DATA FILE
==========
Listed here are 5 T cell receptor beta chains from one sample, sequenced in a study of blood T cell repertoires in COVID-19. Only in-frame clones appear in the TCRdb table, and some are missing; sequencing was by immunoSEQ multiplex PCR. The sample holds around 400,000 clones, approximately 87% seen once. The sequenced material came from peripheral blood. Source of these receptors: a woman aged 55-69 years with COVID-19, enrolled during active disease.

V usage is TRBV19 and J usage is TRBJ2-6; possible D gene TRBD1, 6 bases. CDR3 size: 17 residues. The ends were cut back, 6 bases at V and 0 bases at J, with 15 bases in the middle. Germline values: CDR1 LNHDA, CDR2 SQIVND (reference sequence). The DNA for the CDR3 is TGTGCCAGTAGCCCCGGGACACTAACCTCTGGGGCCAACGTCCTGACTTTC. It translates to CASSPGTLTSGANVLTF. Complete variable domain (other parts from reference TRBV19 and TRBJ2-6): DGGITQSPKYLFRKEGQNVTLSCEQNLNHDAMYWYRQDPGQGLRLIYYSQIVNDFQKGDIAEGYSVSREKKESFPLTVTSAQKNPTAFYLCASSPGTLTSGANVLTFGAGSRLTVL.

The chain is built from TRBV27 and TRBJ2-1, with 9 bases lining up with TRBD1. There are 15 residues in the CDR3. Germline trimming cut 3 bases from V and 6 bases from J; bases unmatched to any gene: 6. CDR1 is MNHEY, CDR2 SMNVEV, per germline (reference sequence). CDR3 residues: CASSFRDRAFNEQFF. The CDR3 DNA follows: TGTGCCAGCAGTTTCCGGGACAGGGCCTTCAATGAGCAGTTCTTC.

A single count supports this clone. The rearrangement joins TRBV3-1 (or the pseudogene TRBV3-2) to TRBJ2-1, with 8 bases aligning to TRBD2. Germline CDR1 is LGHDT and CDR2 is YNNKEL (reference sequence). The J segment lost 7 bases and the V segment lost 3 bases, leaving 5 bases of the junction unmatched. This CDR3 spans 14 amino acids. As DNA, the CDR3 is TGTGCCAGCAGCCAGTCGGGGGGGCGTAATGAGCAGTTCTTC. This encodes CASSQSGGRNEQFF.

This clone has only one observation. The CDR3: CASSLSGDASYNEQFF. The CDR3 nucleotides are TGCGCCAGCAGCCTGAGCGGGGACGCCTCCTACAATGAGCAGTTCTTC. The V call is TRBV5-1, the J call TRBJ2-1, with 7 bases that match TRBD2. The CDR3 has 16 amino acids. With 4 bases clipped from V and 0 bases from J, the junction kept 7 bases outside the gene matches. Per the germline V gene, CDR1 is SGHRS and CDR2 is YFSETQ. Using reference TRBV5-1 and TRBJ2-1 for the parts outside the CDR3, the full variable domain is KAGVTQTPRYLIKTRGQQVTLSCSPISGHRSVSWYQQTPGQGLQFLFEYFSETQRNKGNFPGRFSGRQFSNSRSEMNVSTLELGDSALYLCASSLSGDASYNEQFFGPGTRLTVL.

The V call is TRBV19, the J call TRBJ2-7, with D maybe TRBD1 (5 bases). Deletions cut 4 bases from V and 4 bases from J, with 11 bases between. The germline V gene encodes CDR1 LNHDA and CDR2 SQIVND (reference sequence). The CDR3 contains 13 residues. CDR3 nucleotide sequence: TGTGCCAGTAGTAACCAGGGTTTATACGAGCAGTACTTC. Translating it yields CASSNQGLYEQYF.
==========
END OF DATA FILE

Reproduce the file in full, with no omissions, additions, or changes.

Listed here are 5 T cell receptor beta chains from one sample, sequenced in a study of blood T cell repertoires in COVID-19. Only in-frame clones appear in the TCRdb table, and some are missing; sequencing was by immunoSEQ multiplex PCR. The sample holds around 400,000 clones, approximately 87% seen once. The sequenced material came from peripheral blood. Source of these receptors: a woman aged 55-69 years with COVID-19, enrolled during active disease.

V usage is TRBV19 and J usage is TRBJ2-6; possible D gene TRBD1, 6 bases. CDR3 size: 17 residues. The ends were cut back, 6 bases at V and 0 bases at J, with 15 bases in the middle. Germline values: CDR1 LNHDA, CDR2 SQIVND (reference sequence). The DNA for the CDR3 is TGTGCCAGTAGCCCCGGGACACTAACCTCTGGGGCCAACGTCCTGACTTTC. It translates to CASSPGTLTSGANVLTF. Complete variable domain (other parts from reference TRBV19 and TRBJ2-6): DGGITQSPKYLFRKEGQNVTLSCEQNLNHDAMYWYRQDPGQGLRLIYYSQIVNDFQKGDIAEGYSVSREKKESFPLTVTSAQKNPTAFYLCASSPGTLTSGANVLTFGAGSRLTVL.

The chain is built from TRBV27 and TRBJ2-1, with 9 bases lining up with TRBD1. There are 15 residues in the CDR3. Germline trimming cut 3 bases from V and 6 bases from J; bases unmatched to any gene: 6. CDR1 is MNHEY, CDR2 SMNVEV, per germline (reference sequence). CDR3 residues: CASSFRDRAFNEQFF. The CDR3 DNA follows: TGTGCCAGCAGTTTCCGGGACAGGGCCTTCAATGAGCAGTTCTTC.

A single count supports this clone. The rearrangement joins TRBV3-1 (or the pseudogene TRBV3-2) to TRBJ2-1, with 8 bases aligning to TRBD2. Germline CDR1 is LGHDT and CDR2 is YNNKEL (reference sequence). The J segment lost 7 bases and the V segment lost 3 bases, leaving 5 bases of the junction unmatched. This CDR3 spans 14 amino acids. As DNA, the CDR3 is TGTGCCAGCAGCCAGTCGGGGGGGCGTAATGAGCAGTTCTTC. This encodes CASSQSGGRNEQFF.

This clone has only one observation. The CDR3: CASSLSGDASYNEQFF. The CDR3 nucleotides are TGCGCCAGCAGCCTGAGCGGGGACGCCTCCTACAATGAGCAGTTCTTC. The V call is TRBV5-1, the J call TRBJ2-1, with 7 bases that match TRBD2. The CDR3 has 16 amino acids. With 4 bases clipped from V and 0 bases from J, the junction kept 7 bases outside the gene matches. Per the germline V gene, CDR1 is SGHRS and CDR2 is YFSETQ. Using reference TRBV5-1 and TRBJ2-1 for the parts outside the CDR3, the full variable domain is KAGVTQTPRYLIKTRGQQVTLSCSPISGHRSVSWYQQTPGQGLQFLFEYFSETQRNKGNFPGRFSGRQFSNSRSEMNVSTLELGDSALYLCASSLSGDASYNEQFFGPGTRLTVL.

The V call is TRBV19, the J call TRBJ2-7, with D maybe TRBD1 (5 bases). Deletions cut 4 bases from V and 4 bases from J, with 11 bases between. The germline V gene encodes CDR1 LNHDA and CDR2 SQIVND (reference sequence). The CDR3 contains 13 residues. CDR3 nucleotide sequence: TGTGCCAGTAGTAACCAGGGTTTATACGAGCAGTACTTC. Translating it yields CASSNQGLYEQYF.